I talk a lot about lead generation and thinking about new ways to go out find and acquire new customers but it’s not just about generating leads and adding a new customer to the client list. It’s about developing marketing tactics to keep them as well.
Truth is, it’s not always as easy as it looks to keep your word and continue to deliver value long after the sale. In fact, it’s pretty hard especially if your sales force is responsible for selling to new customers and keeping in close contact with the existing ones. Truth be told, if you ask a sales person if they would rather call upon a new lead that could potentially land them some commission in their pocket or spend their time checking in on customers they have already successfully converted, which do you think they would choose?
It’s ultimately up to you and the organization as a whole to ensure a successful customer retention plan is in place and is properly being executed upon. Here are 6 things to consider when you start thinking about building yours:
- Fulfill your promises. Your customer was sold something and as a result they have expectations around what they are getting and what they should be getting. There is nothing worse than being sold something that we don’t really need or wasn’t a good fit simply because there was an excellent sales person involved. If you promised something that your product did, if you promised something you were going to deliver upon, if you promised something would result for them as a result of becoming a customer make sure it happens.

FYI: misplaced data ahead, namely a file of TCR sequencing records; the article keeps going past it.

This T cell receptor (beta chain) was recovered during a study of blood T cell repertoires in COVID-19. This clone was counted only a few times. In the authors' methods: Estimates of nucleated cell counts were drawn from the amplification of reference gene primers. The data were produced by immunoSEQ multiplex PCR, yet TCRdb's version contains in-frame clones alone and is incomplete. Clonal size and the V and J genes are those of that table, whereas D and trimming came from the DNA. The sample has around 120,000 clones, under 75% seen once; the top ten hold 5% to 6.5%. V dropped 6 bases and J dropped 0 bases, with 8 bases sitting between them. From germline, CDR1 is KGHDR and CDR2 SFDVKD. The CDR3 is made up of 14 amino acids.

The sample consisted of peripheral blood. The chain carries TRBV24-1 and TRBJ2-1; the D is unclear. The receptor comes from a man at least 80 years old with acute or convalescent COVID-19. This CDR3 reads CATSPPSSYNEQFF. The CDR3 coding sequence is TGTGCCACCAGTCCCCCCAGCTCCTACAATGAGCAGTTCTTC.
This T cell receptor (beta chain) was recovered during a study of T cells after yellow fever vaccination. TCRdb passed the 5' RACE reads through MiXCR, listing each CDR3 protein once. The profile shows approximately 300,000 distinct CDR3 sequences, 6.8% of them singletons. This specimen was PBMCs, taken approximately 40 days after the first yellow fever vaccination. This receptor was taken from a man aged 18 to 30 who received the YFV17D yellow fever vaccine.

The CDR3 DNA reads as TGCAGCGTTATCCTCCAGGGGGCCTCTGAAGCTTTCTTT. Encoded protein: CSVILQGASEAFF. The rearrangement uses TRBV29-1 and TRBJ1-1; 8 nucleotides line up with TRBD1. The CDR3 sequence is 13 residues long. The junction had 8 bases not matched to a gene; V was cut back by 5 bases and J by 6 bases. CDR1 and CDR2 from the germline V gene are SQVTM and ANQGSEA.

- Ask them to come back. How many times have you assumed your service was working and as a result the person would obviously renew? I am currently investigated some product tools for a company and it looks as though we will be switching products and not renewing in our current solution. The salesperson with the company that we are currently working with has not even asked if we would not be considering renewing and has done nothing other than simply assume we would continue with their products.
- Provide great support. Now you don’t have to be selling a technology in order to offer support to customers. This could be simply offering additional advice or being completely up-front and honest about what they should do – should they ask. Ensure your contact us page isn’t a mysterious wasteland with no phone number, address or email. Make it easy for your customers to ask for and find help.
- Offer incentives for repeat visits or purchases. Can you imagine my surprise when I was told that in order for me to renew a subscription that the price would go up? Yes, go up. Don’t do this to your customers. If your prices go up, then grandfather them in if you can and let them know you can only do this one time (if that is really all you can do). If customers keep coming back to buy more, think about how you can recognize them for being loyal and incentivize them.
- Keep your employees happy. Ever go into a store and bump into a disgruntled employee? Yikes! Not fun! Happy employees tend to make – and retain – happy customers. If your employees are excited about the company and the products and services you sell, this will be visible to your customer base.
- Build a product that your customers want. If you have a product (or even a service), you need to be able to adapt to climates meaning your customers are most likely going to adapt and need something new and improved year over year. You never want them to say ‘we outgrew what you offer’. Ensure your product roadmap and the evolution of the services you offer is in line with not only what your competitors are doing but what the market wants and needs.
Customer newsletters, events, nurturing communications are all great but it’s just one slice of the pie. While you may say this is a sales function, it’s really your responsibility as a marketer or business owner as well. We all know that it’s cheaper to keep a customer than to get a new one.
How are you supporting customer retention? Any great tips I missed? Love to hear your thoughts!